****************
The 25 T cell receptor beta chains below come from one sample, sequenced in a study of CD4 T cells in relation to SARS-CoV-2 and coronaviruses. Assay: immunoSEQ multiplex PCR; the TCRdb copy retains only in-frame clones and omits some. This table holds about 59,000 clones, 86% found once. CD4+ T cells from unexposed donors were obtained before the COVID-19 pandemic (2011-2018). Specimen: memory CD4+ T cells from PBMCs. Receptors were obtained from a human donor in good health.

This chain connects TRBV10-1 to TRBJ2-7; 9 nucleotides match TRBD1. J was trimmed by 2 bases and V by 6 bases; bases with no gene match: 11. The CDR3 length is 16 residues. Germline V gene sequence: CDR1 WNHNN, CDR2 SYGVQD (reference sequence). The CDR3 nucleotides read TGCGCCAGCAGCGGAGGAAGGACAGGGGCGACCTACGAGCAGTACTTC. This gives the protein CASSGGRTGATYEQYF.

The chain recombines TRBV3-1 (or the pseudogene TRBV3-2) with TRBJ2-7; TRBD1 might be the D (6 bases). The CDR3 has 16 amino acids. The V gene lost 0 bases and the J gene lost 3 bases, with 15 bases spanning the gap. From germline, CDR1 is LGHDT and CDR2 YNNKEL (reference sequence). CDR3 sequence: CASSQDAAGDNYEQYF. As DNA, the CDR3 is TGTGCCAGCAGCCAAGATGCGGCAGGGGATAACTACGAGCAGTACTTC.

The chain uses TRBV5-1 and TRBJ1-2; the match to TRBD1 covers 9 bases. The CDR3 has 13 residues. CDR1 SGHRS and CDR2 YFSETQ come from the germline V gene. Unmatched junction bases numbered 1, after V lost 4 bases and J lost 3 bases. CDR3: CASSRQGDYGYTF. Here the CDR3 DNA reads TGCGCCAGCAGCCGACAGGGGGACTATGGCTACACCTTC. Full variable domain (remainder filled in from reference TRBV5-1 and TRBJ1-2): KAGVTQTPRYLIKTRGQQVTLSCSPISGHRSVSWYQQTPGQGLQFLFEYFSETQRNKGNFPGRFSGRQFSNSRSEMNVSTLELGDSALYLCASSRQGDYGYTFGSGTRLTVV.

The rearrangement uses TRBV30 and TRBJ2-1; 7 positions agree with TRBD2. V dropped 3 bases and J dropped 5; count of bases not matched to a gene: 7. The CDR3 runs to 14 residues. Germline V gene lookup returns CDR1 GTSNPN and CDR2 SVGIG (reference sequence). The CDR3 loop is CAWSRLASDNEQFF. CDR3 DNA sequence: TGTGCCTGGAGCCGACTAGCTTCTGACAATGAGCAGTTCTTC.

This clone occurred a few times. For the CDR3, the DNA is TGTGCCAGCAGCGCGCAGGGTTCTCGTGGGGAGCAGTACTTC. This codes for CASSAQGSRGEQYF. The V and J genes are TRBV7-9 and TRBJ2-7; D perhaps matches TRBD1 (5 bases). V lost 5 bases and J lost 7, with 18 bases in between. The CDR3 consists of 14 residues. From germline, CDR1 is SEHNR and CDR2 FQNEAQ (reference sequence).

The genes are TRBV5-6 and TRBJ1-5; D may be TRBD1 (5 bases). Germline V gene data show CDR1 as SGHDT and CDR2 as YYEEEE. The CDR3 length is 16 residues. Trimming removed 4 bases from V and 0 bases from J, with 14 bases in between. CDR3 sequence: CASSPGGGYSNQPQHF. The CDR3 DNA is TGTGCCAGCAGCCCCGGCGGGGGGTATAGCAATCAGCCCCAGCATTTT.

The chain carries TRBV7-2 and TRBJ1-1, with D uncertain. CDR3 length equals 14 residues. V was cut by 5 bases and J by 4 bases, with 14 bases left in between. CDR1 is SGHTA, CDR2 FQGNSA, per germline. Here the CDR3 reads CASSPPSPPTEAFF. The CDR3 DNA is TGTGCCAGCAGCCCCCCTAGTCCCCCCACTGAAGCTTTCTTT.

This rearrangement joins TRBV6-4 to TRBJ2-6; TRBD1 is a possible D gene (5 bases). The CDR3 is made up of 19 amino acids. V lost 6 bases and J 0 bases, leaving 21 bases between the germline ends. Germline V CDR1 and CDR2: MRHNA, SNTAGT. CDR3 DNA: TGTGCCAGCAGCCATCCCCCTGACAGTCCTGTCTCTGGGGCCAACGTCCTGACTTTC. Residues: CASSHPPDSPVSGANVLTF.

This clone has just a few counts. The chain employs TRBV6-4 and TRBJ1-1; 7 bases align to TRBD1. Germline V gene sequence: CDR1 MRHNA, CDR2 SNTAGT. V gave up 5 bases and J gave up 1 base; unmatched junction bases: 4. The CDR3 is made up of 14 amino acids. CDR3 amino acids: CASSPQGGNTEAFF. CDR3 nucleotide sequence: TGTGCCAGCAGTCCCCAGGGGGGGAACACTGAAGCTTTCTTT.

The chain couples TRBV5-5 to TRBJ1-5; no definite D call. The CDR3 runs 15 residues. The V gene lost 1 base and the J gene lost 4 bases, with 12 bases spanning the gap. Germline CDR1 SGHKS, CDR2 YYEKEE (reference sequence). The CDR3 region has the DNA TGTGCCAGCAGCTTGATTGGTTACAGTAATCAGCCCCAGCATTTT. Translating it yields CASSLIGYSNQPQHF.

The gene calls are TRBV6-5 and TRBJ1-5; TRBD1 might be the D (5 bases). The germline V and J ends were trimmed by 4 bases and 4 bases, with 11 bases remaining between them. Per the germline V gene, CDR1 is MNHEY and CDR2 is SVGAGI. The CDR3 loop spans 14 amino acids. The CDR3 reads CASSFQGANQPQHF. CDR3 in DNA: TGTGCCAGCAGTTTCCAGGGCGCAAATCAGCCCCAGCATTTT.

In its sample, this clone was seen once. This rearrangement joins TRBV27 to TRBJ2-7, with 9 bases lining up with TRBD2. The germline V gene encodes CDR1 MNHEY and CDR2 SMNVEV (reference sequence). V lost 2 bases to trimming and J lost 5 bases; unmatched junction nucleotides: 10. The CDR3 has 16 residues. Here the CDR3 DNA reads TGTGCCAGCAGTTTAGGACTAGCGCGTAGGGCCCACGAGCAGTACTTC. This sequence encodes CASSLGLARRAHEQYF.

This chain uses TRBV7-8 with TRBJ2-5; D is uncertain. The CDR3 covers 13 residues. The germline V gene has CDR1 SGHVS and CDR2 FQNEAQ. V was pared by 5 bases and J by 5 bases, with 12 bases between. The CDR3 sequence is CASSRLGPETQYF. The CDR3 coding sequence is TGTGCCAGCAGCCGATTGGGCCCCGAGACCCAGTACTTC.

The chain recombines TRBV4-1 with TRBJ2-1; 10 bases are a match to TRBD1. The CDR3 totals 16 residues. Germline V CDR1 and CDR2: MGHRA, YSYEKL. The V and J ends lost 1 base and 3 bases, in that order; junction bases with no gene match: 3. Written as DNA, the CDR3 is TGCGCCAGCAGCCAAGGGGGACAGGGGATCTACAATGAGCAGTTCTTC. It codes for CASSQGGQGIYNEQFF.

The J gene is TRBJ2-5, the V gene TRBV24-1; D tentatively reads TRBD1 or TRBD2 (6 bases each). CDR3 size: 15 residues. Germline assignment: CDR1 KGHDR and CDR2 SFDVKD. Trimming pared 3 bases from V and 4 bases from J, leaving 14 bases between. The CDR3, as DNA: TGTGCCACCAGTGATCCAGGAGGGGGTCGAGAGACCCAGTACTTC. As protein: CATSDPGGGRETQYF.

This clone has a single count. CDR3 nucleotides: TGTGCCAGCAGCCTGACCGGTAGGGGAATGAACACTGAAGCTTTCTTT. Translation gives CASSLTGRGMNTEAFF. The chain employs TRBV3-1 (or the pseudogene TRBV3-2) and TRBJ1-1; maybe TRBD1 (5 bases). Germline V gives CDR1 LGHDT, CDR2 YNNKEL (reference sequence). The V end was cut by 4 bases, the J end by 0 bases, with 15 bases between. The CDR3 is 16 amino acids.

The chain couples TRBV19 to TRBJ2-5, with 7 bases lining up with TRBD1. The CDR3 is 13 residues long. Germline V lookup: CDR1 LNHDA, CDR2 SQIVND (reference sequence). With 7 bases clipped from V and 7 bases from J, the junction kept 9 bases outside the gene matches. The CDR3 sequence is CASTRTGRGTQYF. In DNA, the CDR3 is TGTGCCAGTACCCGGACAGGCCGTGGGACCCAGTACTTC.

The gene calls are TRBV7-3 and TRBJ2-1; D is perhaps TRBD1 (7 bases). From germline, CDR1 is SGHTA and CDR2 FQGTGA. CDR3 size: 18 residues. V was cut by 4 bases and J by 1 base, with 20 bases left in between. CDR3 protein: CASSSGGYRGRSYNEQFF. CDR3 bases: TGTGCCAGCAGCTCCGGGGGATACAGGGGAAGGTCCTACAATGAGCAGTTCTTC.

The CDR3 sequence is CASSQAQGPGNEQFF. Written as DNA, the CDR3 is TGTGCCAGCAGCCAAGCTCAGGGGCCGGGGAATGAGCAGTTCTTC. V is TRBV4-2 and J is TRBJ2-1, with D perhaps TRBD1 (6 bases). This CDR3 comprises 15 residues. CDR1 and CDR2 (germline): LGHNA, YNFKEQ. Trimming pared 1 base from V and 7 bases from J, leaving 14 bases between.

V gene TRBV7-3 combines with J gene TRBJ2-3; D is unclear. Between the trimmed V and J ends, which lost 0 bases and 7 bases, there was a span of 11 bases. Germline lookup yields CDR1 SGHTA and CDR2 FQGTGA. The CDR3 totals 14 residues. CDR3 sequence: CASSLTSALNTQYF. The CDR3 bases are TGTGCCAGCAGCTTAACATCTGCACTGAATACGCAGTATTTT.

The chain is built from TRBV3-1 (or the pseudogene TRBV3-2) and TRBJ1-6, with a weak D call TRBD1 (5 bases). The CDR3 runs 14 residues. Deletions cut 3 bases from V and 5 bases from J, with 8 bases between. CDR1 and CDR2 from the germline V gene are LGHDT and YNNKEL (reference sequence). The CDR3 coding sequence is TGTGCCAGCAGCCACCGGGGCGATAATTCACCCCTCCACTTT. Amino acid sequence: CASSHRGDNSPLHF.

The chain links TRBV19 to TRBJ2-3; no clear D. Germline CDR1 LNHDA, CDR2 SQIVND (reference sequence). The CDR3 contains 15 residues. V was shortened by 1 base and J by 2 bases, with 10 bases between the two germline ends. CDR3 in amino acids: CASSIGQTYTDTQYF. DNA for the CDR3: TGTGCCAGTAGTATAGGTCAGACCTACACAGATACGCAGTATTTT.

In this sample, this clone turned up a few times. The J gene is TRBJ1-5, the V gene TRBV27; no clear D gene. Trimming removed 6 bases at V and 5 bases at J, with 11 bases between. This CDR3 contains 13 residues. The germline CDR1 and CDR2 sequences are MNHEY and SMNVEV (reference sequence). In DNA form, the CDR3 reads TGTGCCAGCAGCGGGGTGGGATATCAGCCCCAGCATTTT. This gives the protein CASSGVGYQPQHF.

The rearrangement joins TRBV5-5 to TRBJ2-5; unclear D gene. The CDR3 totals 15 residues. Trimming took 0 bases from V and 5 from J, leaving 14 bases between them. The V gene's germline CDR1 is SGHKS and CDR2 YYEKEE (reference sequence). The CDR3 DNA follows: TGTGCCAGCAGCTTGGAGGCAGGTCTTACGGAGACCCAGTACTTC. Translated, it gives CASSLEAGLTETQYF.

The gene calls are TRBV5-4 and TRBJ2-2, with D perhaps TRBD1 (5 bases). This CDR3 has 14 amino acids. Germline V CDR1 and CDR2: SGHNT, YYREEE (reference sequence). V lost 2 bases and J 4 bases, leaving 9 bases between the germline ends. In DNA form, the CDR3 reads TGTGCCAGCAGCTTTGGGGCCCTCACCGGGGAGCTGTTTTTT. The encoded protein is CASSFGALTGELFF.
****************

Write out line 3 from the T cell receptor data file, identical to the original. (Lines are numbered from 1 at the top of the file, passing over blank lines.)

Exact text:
The chain recombines TRBV3-1 (or the pseudogene TRBV3-2) with TRBJ2-7; TRBD1 might be the D (6 bases). The CDR3 has 16 amino acids. The V gene lost 0 bases and the J gene lost 3 bases, with 15 bases spanning the gap. From germline, CDR1 is LGHDT and CDR2 YNNKEL (reference sequence). CDR3 sequence: CASSQDAAGDNYEQYF. As DNA, the CDR3 is TGTGCCAGCAGCCAAGATGCGGCAGGGGATAACTACGAGCAGTACTTC.